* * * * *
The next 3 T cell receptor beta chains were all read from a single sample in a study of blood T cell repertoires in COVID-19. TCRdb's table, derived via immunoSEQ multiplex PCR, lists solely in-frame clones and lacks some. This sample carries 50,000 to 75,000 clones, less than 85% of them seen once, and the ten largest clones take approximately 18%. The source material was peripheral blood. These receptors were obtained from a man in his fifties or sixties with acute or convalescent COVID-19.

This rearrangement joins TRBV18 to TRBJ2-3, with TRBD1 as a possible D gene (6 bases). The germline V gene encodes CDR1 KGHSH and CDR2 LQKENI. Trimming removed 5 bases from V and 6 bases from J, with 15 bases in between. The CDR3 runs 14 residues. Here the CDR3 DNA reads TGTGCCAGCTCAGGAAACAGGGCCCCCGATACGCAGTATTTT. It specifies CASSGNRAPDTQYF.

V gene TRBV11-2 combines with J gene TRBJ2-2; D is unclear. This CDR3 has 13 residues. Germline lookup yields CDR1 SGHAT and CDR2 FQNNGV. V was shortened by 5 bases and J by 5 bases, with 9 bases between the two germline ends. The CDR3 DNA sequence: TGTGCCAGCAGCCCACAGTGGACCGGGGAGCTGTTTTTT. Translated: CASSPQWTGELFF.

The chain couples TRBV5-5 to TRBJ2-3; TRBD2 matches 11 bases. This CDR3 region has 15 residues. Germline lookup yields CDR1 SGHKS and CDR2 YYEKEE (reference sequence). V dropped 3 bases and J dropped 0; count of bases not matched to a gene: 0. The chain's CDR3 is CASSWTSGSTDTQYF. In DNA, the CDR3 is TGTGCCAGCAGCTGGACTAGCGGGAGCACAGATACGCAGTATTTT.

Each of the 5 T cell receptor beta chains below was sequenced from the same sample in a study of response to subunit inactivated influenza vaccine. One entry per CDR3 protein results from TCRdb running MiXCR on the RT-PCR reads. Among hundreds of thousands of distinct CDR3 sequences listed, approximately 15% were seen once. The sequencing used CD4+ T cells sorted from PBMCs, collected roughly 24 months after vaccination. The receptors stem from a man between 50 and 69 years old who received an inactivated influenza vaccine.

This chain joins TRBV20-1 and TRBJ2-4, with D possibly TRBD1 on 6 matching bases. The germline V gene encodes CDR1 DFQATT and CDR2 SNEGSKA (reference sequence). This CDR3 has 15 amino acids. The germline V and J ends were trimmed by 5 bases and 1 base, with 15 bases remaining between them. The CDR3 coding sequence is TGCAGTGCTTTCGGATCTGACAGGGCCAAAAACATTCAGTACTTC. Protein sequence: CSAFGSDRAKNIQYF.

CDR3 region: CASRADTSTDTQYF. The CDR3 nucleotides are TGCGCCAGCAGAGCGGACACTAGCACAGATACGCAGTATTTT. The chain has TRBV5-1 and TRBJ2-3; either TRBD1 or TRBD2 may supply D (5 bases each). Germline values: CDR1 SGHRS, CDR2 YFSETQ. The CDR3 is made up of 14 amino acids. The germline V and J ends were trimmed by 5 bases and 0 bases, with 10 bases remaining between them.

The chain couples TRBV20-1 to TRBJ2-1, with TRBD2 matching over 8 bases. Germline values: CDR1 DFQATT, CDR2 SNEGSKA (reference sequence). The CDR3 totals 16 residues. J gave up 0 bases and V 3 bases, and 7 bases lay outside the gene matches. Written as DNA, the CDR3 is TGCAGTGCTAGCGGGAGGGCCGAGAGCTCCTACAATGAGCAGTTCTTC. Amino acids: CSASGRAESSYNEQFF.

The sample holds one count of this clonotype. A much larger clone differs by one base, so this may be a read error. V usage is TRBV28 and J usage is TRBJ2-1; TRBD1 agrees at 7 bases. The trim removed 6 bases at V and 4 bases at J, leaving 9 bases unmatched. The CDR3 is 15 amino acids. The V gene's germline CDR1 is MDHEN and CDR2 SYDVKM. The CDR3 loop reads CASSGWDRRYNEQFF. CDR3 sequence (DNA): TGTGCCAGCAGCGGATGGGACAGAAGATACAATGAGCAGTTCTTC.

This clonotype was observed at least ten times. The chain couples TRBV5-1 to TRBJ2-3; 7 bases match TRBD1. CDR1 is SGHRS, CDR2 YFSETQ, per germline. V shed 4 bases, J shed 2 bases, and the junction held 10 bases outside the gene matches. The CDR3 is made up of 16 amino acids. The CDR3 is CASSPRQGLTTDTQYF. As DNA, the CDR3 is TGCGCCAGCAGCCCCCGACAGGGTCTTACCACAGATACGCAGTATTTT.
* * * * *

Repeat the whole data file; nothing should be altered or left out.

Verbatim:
The next 3 T cell receptor beta chains were all read from a single sample in a study of blood T cell repertoires in COVID-19. TCRdb's table, derived via immunoSEQ multiplex PCR, lists solely in-frame clones and lacks some. This sample carries 50,000 to 75,000 clones, less than 85% of them seen once, and the ten largest clones take approximately 18%. The source material was peripheral blood. These receptors were obtained from a man in his fifties or sixties with acute or convalescent COVID-19.

This rearrangement joins TRBV18 to TRBJ2-3, with TRBD1 as a possible D gene (6 bases). The germline V gene encodes CDR1 KGHSH and CDR2 LQKENI. Trimming removed 5 bases from V and 6 bases from J, with 15 bases in between. The CDR3 runs 14 residues. Here the CDR3 DNA reads TGTGCCAGCTCAGGAAACAGGGCCCCCGATACGCAGTATTTT. It specifies CASSGNRAPDTQYF.

V gene TRBV11-2 combines with J gene TRBJ2-2; D is unclear. This CDR3 has 13 residues. Germline lookup yields CDR1 SGHAT and CDR2 FQNNGV. V was shortened by 5 bases and J by 5 bases, with 9 bases between the two germline ends. The CDR3 DNA sequence: TGTGCCAGCAGCCCACAGTGGACCGGGGAGCTGTTTTTT. Translated: CASSPQWTGELFF.

The chain couples TRBV5-5 to TRBJ2-3; TRBD2 matches 11 bases. This CDR3 region has 15 residues. Germline lookup yields CDR1 SGHKS and CDR2 YYEKEE (reference sequence). V dropped 3 bases and J dropped 0; count of bases not matched to a gene: 0. The chain's CDR3 is CASSWTSGSTDTQYF. In DNA, the CDR3 is TGTGCCAGCAGCTGGACTAGCGGGAGCACAGATACGCAGTATTTT.

Each of the 5 T cell receptor beta chains below was sequenced from the same sample in a study of response to subunit inactivated influenza vaccine. One entry per CDR3 protein results from TCRdb running MiXCR on the RT-PCR reads. Among hundreds of thousands of distinct CDR3 sequences listed, approximately 15% were seen once. The sequencing used CD4+ T cells sorted from PBMCs, collected roughly 24 months after vaccination. The receptors stem from a man between 50 and 69 years old who received an inactivated influenza vaccine.

This chain joins TRBV20-1 and TRBJ2-4, with D possibly TRBD1 on 6 matching bases. The germline V gene encodes CDR1 DFQATT and CDR2 SNEGSKA (reference sequence). This CDR3 has 15 amino acids. The germline V and J ends were trimmed by 5 bases and 1 base, with 15 bases remaining between them. The CDR3 coding sequence is TGCAGTGCTTTCGGATCTGACAGGGCCAAAAACATTCAGTACTTC. Protein sequence: CSAFGSDRAKNIQYF.

CDR3 region: CASRADTSTDTQYF. The CDR3 nucleotides are TGCGCCAGCAGAGCGGACACTAGCACAGATACGCAGTATTTT. The chain has TRBV5-1 and TRBJ2-3; either TRBD1 or TRBD2 may supply D (5 bases each). Germline values: CDR1 SGHRS, CDR2 YFSETQ. The CDR3 is made up of 14 amino acids. The germline V and J ends were trimmed by 5 bases and 0 bases, with 10 bases remaining between them.

The chain couples TRBV20-1 to TRBJ2-1, with TRBD2 matching over 8 bases. Germline values: CDR1 DFQATT, CDR2 SNEGSKA (reference sequence). The CDR3 totals 16 residues. J gave up 0 bases and V 3 bases, and 7 bases lay outside the gene matches. Written as DNA, the CDR3 is TGCAGTGCTAGCGGGAGGGCCGAGAGCTCCTACAATGAGCAGTTCTTC. Amino acids: CSASGRAESSYNEQFF.

The sample holds one count of this clonotype. A much larger clone differs by one base, so this may be a read error. V usage is TRBV28 and J usage is TRBJ2-1; TRBD1 agrees at 7 bases. The trim removed 6 bases at V and 4 bases at J, leaving 9 bases unmatched. The CDR3 is 15 amino acids. The V gene's germline CDR1 is MDHEN and CDR2 SYDVKM. The CDR3 loop reads CASSGWDRRYNEQFF. CDR3 sequence (DNA): TGTGCCAGCAGCGGATGGGACAGAAGATACAATGAGCAGTTCTTC.

This clonotype was observed at least ten times. The chain couples TRBV5-1 to TRBJ2-3; 7 bases match TRBD1. CDR1 is SGHRS, CDR2 YFSETQ, per germline. V shed 4 bases, J shed 2 bases, and the junction held 10 bases outside the gene matches. The CDR3 is made up of 16 amino acids. The CDR3 is CASSPRQGLTTDTQYF. As DNA, the CDR3 is TGCGCCAGCAGCCCCCGACAGGGTCTTACCACAGATACGCAGTATTTT.